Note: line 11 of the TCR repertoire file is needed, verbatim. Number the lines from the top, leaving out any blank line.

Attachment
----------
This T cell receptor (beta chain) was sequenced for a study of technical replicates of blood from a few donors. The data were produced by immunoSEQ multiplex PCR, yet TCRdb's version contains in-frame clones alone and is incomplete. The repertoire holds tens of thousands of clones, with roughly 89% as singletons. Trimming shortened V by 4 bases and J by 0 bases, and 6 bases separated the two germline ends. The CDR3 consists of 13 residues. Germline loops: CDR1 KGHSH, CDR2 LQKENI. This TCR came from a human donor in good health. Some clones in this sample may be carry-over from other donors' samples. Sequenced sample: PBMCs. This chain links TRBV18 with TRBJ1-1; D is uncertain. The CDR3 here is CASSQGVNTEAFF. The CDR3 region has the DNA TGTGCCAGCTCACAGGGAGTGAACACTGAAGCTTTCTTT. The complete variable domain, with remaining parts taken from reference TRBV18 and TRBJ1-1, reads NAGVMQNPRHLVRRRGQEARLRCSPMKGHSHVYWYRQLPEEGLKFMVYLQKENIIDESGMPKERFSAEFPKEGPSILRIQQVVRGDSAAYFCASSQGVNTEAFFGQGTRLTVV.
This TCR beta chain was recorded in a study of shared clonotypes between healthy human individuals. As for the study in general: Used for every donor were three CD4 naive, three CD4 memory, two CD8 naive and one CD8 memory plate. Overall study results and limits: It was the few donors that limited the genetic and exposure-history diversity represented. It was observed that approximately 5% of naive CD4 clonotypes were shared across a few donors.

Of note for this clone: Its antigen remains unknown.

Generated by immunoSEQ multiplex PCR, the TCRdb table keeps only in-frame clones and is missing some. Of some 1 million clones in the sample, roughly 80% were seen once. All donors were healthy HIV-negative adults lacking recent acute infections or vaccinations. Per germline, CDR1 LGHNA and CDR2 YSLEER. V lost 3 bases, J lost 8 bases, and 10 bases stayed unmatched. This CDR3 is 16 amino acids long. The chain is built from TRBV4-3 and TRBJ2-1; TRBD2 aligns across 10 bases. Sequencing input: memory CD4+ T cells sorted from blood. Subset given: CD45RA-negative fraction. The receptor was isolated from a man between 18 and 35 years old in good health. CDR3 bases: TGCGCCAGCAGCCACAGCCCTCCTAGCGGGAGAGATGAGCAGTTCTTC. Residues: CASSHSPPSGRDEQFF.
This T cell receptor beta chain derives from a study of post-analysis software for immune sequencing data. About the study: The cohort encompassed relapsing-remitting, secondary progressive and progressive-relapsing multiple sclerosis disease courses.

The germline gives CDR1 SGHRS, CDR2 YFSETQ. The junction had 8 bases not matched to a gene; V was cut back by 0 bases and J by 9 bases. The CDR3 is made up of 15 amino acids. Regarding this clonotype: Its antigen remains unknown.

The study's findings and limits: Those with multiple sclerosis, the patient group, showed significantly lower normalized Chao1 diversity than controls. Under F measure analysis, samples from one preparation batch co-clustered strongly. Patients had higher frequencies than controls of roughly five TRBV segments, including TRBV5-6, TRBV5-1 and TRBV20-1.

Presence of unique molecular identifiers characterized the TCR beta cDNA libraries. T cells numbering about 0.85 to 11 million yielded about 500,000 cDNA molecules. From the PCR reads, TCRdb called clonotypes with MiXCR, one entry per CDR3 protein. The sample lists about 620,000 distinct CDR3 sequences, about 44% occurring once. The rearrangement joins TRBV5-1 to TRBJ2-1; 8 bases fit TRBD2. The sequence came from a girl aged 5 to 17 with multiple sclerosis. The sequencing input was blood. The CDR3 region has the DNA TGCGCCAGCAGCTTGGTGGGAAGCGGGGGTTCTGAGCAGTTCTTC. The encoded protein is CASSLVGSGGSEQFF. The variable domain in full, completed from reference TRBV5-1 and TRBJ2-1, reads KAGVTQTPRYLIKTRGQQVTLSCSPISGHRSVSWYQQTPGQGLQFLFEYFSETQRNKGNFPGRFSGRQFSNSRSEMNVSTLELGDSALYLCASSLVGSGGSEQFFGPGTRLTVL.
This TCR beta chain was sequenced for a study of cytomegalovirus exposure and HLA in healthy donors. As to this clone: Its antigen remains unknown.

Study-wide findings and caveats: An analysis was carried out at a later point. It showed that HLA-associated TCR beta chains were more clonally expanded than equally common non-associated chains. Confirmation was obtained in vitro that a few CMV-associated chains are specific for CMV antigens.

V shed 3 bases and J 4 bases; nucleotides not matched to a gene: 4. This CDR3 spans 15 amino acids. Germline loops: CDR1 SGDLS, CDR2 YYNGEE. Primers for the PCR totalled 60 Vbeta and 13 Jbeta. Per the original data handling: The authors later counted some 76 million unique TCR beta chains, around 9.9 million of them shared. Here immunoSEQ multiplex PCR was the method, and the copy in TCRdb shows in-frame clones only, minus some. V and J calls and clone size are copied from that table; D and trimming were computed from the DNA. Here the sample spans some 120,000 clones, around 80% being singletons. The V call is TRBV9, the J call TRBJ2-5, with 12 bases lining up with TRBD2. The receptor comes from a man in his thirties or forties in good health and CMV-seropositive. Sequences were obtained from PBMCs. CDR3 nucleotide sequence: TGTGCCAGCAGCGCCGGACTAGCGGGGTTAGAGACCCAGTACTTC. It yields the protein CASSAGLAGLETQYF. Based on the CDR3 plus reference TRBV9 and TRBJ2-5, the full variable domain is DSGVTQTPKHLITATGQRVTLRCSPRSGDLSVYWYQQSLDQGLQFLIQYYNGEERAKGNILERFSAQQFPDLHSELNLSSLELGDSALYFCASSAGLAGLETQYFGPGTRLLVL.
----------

V shed 3 bases and J 4 bases; nucleotides not matched to a gene: 4. This CDR3 spans 15 amino acids. Germline loops: CDR1 SGDLS, CDR2 YYNGEE. Primers for the PCR totalled 60 Vbeta and 13 Jbeta. Per the original data handling: The authors later counted some 76 million unique TCR beta chains, around 9.9 million of them shared. Here immunoSEQ multiplex PCR was the method, and the copy in TCRdb shows in-frame clones only, minus some. V and J calls and clone size are copied from that table; D and trimming were computed from the DNA. Here the sample spans some 120,000 clones, around 80% being singletons. The V call is TRBV9, the J call TRBJ2-5, with 12 bases lining up with TRBD2. The receptor comes from a man in his thirties or forties in good health and CMV-seropositive. Sequences were obtained from PBMCs. CDR3 nucleotide sequence: TGTGCCAGCAGCGCCGGACTAGCGGGGTTAGAGACCCAGTACTTC. It yields the protein CASSAGLAGLETQYF. Based on the CDR3 plus reference TRBV9 and TRBJ2-5, the full variable domain is DSGVTQTPKHLITATGQRVTLRCSPRSGDLSVYWYQQSLDQGLQFLIQYYNGEERAKGNILERFSAQQFPDLHSELNLSSLELGDSALYFCASSAGLAGLETQYFGPGTRLLVL.